Hitting the hay at the end of the day and getting some sleep is rejuvenating. However, not everybody wakes up in the morning with recharged batteries. For the 25 million adults in the United States living with obstructive sleep apnea, nighttime sleep provides ineffective rest.
Underlying sleep conditions can make it difficult for a person to get deep, restful sleep at night. While millions of people may have an underlying condition causing their poor sleep, they might not always know it. For example, obstructive sleep apnea is common; however, an estimated 80 percent of cases are undiagnosed.
Getting an underlying condition diagnosed and treated won’t just help a person get a good night’s sleep: It could also reduce the risk of developing life-threatening health problems like diabetes, heart attack, and stroke. If these six signs of poor sleep are all too familiar, talking to your doctor can help you get to the bottom of the problem.
Snoring at night is not an uncommon condition. Sometimes, though, the noise coming from your mouth as you sleep could be more than just an annoying sound. Snoring could be a sign of sleep apnea, especially if it is accompanied by pauses in breathing.
Snoring is often present in cases of obstructive sleep apnea. In cases of obstructive sleep apnea, breathing stops periodically due to blockages in the airway. People with this condition may snore, with periods of quiet when they stop breathing. Breathing then resumes, often with a gasp or loud noise.
Excessive Movement during Sleep
Moving around excessively during the night could point to periodic limb movement disorder (PLMD). People with this may experience involuntary movements when they sleep, though their partner is more likely to notice the disturbance than the patient.
While patients may not know they are moving throughout the night, these movements can prevent them from sleeping well. People with obstructive sleep apnea or narcolepsy may also have PLMD.
Waking Up at Night
Frequently waking up in the middle of the night could be a sign of a variety of underlying conditions. People with some health concerns might wake up fully in the night or have small awakening episodes that they may not remember.
People with sleep apnea, for example, can wake up repeatedly in the night for just a few seconds at a time as they begin breathing again. People with narcolepsy and insomnia can also have trouble staying asleep through the night. Periodic limb movement disorder may cause frequent awakening during the night, along with involuntary movement, though patients may not always notice.
Being tired is just a reality of adulthood, unfortunately. Adults have traded in the early bedtimes and afternoon naps of childhood for stressful jobs, parenting, and never-ending to-do lists. While many people have to stifle a few yawns now and then, people with an underlying condition take being tired to a whole new level.
Waking up frequently during the night or having a hard time achieving deep sleep can lead to a very sleepy day. For example, people with obstructive sleep apnea, insomnia, narcolepsy, or periodic limb movement disorder can suffer from excessive sleepiness during the day. Some people may even be so tired that it becomes difficult to get through daily activities.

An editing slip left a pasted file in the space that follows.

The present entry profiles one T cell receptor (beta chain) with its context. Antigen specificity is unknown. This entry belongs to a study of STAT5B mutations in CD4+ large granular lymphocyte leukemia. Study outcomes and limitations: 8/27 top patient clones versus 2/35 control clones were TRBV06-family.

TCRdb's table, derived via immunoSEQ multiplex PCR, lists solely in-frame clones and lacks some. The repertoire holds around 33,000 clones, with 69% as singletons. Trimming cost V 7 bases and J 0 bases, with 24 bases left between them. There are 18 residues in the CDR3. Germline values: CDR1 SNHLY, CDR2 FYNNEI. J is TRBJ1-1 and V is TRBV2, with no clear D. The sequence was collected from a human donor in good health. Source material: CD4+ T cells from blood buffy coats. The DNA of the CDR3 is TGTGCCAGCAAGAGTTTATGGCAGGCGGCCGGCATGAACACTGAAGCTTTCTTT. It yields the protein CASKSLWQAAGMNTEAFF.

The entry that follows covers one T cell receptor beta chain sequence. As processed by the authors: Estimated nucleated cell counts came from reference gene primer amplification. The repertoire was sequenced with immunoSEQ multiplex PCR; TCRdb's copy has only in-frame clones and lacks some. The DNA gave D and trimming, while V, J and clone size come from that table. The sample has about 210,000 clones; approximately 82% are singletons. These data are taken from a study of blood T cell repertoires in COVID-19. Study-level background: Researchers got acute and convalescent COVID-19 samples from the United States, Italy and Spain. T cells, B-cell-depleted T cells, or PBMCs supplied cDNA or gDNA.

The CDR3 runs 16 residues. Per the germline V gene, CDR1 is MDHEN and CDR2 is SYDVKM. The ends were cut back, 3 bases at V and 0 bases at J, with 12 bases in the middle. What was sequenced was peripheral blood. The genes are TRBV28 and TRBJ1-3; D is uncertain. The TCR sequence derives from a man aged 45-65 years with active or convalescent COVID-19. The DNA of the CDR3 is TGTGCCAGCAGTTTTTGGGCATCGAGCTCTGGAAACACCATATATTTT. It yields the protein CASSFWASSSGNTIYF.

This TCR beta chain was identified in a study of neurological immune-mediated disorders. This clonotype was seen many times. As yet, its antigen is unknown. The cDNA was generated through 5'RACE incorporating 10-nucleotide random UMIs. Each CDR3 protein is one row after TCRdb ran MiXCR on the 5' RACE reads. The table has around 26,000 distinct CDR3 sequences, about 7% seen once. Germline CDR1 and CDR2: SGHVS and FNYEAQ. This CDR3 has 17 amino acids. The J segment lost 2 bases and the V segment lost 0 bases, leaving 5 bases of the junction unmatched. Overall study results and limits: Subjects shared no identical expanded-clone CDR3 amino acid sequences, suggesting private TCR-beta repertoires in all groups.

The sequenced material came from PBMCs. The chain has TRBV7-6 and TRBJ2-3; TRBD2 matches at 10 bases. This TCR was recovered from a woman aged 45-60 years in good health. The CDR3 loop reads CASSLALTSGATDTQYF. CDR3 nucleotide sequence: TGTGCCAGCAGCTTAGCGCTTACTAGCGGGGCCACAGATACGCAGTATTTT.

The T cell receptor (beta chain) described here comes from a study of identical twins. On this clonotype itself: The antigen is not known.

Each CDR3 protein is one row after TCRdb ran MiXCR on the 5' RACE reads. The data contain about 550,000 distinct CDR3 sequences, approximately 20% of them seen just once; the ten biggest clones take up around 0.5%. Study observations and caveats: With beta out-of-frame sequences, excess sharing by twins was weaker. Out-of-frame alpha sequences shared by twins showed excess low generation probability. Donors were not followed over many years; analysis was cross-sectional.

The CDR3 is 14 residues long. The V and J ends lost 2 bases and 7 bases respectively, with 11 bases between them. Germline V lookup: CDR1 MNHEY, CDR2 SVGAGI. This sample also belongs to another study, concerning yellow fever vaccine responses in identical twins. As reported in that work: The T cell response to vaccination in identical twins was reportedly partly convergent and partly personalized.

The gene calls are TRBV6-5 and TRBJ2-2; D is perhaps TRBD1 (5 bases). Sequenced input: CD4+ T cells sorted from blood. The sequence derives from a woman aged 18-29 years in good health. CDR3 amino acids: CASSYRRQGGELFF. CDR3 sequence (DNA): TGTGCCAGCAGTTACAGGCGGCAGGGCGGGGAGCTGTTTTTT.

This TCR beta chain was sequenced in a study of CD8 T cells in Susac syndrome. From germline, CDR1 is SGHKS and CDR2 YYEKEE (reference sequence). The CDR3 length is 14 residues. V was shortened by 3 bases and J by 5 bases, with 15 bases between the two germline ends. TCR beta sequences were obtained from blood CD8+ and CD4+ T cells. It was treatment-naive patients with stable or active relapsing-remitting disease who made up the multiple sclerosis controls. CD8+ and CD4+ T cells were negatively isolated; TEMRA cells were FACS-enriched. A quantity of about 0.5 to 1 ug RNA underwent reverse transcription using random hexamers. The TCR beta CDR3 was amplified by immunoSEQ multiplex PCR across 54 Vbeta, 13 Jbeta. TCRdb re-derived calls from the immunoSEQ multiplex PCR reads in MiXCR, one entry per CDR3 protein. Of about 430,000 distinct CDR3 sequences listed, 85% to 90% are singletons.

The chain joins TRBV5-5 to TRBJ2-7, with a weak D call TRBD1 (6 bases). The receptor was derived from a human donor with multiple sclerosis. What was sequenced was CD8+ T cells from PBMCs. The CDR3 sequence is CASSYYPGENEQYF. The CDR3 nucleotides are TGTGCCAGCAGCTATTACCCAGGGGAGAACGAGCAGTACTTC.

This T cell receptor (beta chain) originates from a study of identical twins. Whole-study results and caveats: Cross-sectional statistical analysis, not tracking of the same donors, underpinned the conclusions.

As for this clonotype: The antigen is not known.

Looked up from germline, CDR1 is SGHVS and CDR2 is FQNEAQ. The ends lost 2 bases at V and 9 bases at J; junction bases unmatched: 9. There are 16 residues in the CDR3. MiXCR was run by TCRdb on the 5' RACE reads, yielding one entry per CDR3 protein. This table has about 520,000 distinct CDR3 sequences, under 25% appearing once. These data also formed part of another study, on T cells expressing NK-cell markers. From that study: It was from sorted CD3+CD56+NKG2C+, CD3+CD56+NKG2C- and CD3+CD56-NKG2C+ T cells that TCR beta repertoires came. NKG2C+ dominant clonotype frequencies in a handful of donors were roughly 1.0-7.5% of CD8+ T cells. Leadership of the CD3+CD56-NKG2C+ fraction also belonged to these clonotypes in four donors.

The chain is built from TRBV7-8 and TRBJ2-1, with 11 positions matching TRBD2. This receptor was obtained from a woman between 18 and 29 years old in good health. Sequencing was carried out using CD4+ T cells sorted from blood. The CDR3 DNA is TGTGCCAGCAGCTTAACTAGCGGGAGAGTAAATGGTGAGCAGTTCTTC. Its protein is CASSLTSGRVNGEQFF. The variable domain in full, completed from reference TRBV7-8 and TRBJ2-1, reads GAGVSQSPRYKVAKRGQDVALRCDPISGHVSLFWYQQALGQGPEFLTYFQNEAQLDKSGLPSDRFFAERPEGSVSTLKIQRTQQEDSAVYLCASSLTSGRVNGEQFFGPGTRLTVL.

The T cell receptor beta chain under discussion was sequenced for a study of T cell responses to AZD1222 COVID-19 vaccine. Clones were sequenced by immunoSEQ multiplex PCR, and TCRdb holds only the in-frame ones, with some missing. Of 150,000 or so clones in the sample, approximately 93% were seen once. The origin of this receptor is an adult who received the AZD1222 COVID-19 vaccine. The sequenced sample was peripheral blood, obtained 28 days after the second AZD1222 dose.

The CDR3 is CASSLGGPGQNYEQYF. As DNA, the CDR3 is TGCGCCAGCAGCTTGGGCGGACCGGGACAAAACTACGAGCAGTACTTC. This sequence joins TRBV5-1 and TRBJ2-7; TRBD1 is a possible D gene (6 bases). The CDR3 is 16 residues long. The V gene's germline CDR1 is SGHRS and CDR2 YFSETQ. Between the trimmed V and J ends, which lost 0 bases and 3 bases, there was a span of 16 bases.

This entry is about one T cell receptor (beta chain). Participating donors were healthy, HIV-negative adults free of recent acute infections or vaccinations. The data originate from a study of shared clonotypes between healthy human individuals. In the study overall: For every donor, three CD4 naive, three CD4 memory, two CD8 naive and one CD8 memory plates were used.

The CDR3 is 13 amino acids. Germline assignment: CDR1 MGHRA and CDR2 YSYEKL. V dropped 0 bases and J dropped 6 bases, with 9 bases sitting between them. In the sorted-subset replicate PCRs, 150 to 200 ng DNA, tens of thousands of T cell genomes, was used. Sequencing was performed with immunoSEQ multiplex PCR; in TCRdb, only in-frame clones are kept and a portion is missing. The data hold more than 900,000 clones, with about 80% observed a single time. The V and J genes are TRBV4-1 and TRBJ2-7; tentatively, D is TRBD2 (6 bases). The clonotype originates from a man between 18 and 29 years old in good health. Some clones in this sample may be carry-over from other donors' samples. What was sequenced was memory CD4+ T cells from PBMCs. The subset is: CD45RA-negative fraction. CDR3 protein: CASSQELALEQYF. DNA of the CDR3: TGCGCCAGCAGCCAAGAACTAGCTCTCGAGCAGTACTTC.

When a person consistently doesn’t get enough sleep, their cognitive function can suffer. Research has shown that sleep is critical for brain health, and a variety of tasks can be more difficult without enough rest.
If underlying conditions like sleep apnea, insomnia, narcolepsy, and others are hindering sleep, a person may have trouble concentrating and get confused more easily. Logical reasoning and complex thought may be more difficult, and memory and learning can be impaired.
It’s no secret that a toddler that doesn’t get a nap or wakes up too early in the morning will be cranky and fussy. In this respect, adults are quite similar to toddlers. A lack of sleep can affect a person’s mood, especially when they frequently don’t get adequate rest. People who are sleep deprived have reported feeling sadder or angrier, and stress and mental exhaustion are common.
The problem can end up being cyclical, as stress and anxiety can lead to more sleepless nights. Mood can be seriously affected by poor sleep—15 to 20 percent of people suffering from insomnia also have depression. Studies have suggested a bidirectional relationship between sleep disturbances and mood disorders such as depression and anxiety. About 75 percent of depressed patients also have insomnia.
Mood changes can occur with many different sleep disturbances that prevent a person from achieving restful sleep each night. For example, sleep apnea, narcolepsy, and insomnia have been found to affect a person’s mood during the day.
A restful night of sleep is important for people of all ages, and problems that get in the way of sleeping well could be a sign of an underlying condition. If a person is experiencing one or many of these signs of a sleep disturbance, it is important to talk to a physician. A doctor can determine if another health condition is to blame and find the right treatment to help get patients back to sleeping soundly.
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